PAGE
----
Left: Claude Cahun, "Autoportrait," 1926. Gelatin silver print, 11.1 x 8.6 cm. IVAM, Institut Valencia d'Art Modern, Generalitat. Right: Claude Cahun, "Autoportrait," 1927. Gelatin silver print, 10.4 x 7.6 cm. Soizic Audouard Collection.

The Arts Voyager, 2-3: Gender-bender
Entre Nous': Claude Cahun @ the Art Institute of Chicago
By Paul Ben-Itzak

And what if the artist uses herself as the clay? Not because she's a narcissist and thinks she's the most fascinating subject in the world -- as is often the situation with dancers -- but because as matter and model, she's so malleable, and thus an ideal canvas for her own artistic explorations, macro ideas about the culture unearthed on an intimate terrain? This was the case with French-born Claude Cahun in the staged self-portraiture, photo-montages, and prose texts she produced, mostly between 1920 and 1940, more than 80 of which figure in Entre Nous: The Art of Claude Cahun, on view at the Art Institute of Chicago February 25 - June 3. Subscribers click here to read the full Article and see the more Images. (Not yet a subscriber? To subscribe today for just $29.95/year, just click on the Subscribe button above.)

Flash Review, 2-3: Poseur
Poe's flat homage to Godard flatlines
By Paul Ben-Itzak
Copyright 2012 Paul Ben-Itzak

I once attempted to translate a bunch of sketches by Boris Vian, the ambidextrous French man of letters and Jazz, into English. The problem with translating Vian into English is that in these sketches -- all take-offs of the American B movie genre -- as in his most famous novels, such as "I'll spit on your grave," Vian is already sifting classic '50s Americana through a French sensibility. At this point his hyper-dramatizations are hysterical, but when I then attempted to in effect translate them back into English, they lost all their humor and became dull. It was the very medium of the French language, perspective, and interpretation that made the plays entertaining -- in effect, Vian was playing with the language two times, parodying the American and coming up with interesting, inventive amalgamations of French usage that made for dazzling dialogue even when the situations were trite. Subscribers click here to read the full Review. (Not yet a subscriber? To subscribe today for just $29.95/year, just click on the Subscribe button above.)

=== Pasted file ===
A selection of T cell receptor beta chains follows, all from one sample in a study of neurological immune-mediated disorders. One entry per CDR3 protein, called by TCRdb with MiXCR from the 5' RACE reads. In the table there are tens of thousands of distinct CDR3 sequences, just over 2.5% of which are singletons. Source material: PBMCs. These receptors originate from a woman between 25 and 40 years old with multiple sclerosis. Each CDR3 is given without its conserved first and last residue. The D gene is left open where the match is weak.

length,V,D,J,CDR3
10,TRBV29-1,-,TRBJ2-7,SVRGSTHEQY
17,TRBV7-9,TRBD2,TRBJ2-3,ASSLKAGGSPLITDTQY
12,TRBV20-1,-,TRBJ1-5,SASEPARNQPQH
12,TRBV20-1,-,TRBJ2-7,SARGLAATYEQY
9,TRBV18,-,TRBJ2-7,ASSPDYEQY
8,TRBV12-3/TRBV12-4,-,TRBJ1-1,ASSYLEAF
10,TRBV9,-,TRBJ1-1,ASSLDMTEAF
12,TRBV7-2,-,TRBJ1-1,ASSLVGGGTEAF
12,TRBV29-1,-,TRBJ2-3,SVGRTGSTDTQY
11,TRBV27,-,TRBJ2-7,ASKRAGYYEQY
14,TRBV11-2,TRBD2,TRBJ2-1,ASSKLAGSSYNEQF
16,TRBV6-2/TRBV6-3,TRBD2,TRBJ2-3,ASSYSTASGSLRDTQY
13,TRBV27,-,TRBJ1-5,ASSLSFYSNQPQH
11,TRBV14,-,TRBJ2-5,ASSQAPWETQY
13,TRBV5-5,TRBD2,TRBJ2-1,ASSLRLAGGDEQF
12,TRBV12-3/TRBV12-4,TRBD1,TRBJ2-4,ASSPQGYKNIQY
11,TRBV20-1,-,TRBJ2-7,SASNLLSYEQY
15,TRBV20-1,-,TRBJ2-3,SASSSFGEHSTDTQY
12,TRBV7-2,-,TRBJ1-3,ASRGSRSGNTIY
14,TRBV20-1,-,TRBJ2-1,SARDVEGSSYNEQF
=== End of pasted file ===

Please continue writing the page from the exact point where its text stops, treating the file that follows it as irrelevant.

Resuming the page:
With more than 40,000 photographs, Fort Worth's Amon Carter Museum is one of the largest repositories in the U.S. of American photography -- and a veritable history of the art and its reproduction techniques, with holdings ranging from the earliest daguerreotypes produced in the U.S. to contemporary inkjet prints. Because of the fragile nature of the medium, the museum regularly rotates its displays. Up from February 18 through July 22, "Series and Sequences" explores new acquisitions and little-seen collection gems revealing how multiple exposures and project groupings show new insights about the artistic process, and the subjects captured. Above: Harold E. Edgerton (1903-1990), "Tennis -- Forehand Drive, Jenny Tuckey," 1938. Gelatin silver print, ca. 1986. éHarold & Esther Edgerton Foundation, 2011, courtesy of Palm Press, Inc..Gift of Friends of Photography. P1986.12.

Whitney Tucker, Raja Kelly, and Kendra Portier in David Dorfman's "Prophets of Funk." Photo courtesy Christopher Duggan.